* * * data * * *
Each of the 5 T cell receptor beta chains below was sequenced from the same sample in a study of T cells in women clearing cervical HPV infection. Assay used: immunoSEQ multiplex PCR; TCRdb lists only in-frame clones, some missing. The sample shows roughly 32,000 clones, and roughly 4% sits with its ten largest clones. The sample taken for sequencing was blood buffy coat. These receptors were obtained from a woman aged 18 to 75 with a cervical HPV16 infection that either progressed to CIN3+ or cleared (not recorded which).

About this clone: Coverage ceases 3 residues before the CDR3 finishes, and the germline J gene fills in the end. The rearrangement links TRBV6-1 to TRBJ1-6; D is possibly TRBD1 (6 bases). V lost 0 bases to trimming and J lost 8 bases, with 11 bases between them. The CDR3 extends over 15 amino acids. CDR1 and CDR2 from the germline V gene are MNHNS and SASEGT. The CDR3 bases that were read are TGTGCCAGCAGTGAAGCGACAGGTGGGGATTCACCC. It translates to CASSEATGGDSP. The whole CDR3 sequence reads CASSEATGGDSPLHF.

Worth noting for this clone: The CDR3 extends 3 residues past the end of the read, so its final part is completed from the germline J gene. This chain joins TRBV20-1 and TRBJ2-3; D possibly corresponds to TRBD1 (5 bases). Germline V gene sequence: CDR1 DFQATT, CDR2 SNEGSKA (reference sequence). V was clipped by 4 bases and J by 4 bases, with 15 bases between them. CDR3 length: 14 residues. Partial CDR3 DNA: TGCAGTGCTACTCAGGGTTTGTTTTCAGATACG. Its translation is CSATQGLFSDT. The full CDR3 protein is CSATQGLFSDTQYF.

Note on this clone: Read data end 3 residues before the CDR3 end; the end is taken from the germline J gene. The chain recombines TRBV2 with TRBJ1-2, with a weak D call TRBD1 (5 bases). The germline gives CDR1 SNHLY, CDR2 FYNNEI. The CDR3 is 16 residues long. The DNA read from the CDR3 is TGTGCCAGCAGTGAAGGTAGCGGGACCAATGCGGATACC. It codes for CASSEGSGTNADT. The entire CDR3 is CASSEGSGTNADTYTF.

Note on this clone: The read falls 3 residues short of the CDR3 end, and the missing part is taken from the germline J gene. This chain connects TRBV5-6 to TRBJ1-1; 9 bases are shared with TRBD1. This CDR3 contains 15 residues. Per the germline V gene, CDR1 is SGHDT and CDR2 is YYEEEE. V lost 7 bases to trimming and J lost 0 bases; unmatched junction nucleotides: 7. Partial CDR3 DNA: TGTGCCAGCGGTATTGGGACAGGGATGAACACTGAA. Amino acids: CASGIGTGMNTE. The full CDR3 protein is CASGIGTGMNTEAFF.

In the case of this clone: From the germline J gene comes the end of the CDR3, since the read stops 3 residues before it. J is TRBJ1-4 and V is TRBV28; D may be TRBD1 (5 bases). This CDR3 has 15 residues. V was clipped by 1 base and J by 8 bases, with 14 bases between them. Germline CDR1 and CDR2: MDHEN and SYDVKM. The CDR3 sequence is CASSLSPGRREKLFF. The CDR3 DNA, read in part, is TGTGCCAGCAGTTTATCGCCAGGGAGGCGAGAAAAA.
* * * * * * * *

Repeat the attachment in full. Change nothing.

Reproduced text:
Each of the 5 T cell receptor beta chains below was sequenced from the same sample in a study of T cells in women clearing cervical HPV infection. Assay used: immunoSEQ multiplex PCR; TCRdb lists only in-frame clones, some missing. The sample shows roughly 32,000 clones, and roughly 4% sits with its ten largest clones. The sample taken for sequencing was blood buffy coat. These receptors were obtained from a woman aged 18 to 75 with a cervical HPV16 infection that either progressed to CIN3+ or cleared (not recorded which).

About this clone: Coverage ceases 3 residues before the CDR3 finishes, and the germline J gene fills in the end. The rearrangement links TRBV6-1 to TRBJ1-6; D is possibly TRBD1 (6 bases). V lost 0 bases to trimming and J lost 8 bases, with 11 bases between them. The CDR3 extends over 15 amino acids. CDR1 and CDR2 from the germline V gene are MNHNS and SASEGT. The CDR3 bases that were read are TGTGCCAGCAGTGAAGCGACAGGTGGGGATTCACCC. It translates to CASSEATGGDSP. The whole CDR3 sequence reads CASSEATGGDSPLHF.

Worth noting for this clone: The CDR3 extends 3 residues past the end of the read, so its final part is completed from the germline J gene. This chain joins TRBV20-1 and TRBJ2-3; D possibly corresponds to TRBD1 (5 bases). Germline V gene sequence: CDR1 DFQATT, CDR2 SNEGSKA (reference sequence). V was clipped by 4 bases and J by 4 bases, with 15 bases between them. CDR3 length: 14 residues. Partial CDR3 DNA: TGCAGTGCTACTCAGGGTTTGTTTTCAGATACG. Its translation is CSATQGLFSDT. The full CDR3 protein is CSATQGLFSDTQYF.

Note on this clone: Read data end 3 residues before the CDR3 end; the end is taken from the germline J gene. The chain recombines TRBV2 with TRBJ1-2, with a weak D call TRBD1 (5 bases). The germline gives CDR1 SNHLY, CDR2 FYNNEI. The CDR3 is 16 residues long. The DNA read from the CDR3 is TGTGCCAGCAGTGAAGGTAGCGGGACCAATGCGGATACC. It codes for CASSEGSGTNADT. The entire CDR3 is CASSEGSGTNADTYTF.

Note on this clone: The read falls 3 residues short of the CDR3 end, and the missing part is taken from the germline J gene. This chain connects TRBV5-6 to TRBJ1-1; 9 bases are shared with TRBD1. This CDR3 contains 15 residues. Per the germline V gene, CDR1 is SGHDT and CDR2 is YYEEEE. V lost 7 bases to trimming and J lost 0 bases; unmatched junction nucleotides: 7. Partial CDR3 DNA: TGTGCCAGCGGTATTGGGACAGGGATGAACACTGAA. Amino acids: CASGIGTGMNTE. The full CDR3 protein is CASGIGTGMNTEAFF.

In the case of this clone: From the germline J gene comes the end of the CDR3, since the read stops 3 residues before it. J is TRBJ1-4 and V is TRBV28; D may be TRBD1 (5 bases). This CDR3 has 15 residues. V was clipped by 1 base and J by 8 bases, with 14 bases between them. Germline CDR1 and CDR2: MDHEN and SYDVKM. The CDR3 sequence is CASSLSPGRREKLFF. The CDR3 DNA, read in part, is TGTGCCAGCAGTTTATCGCCAGGGAGGCGAGAAAAA.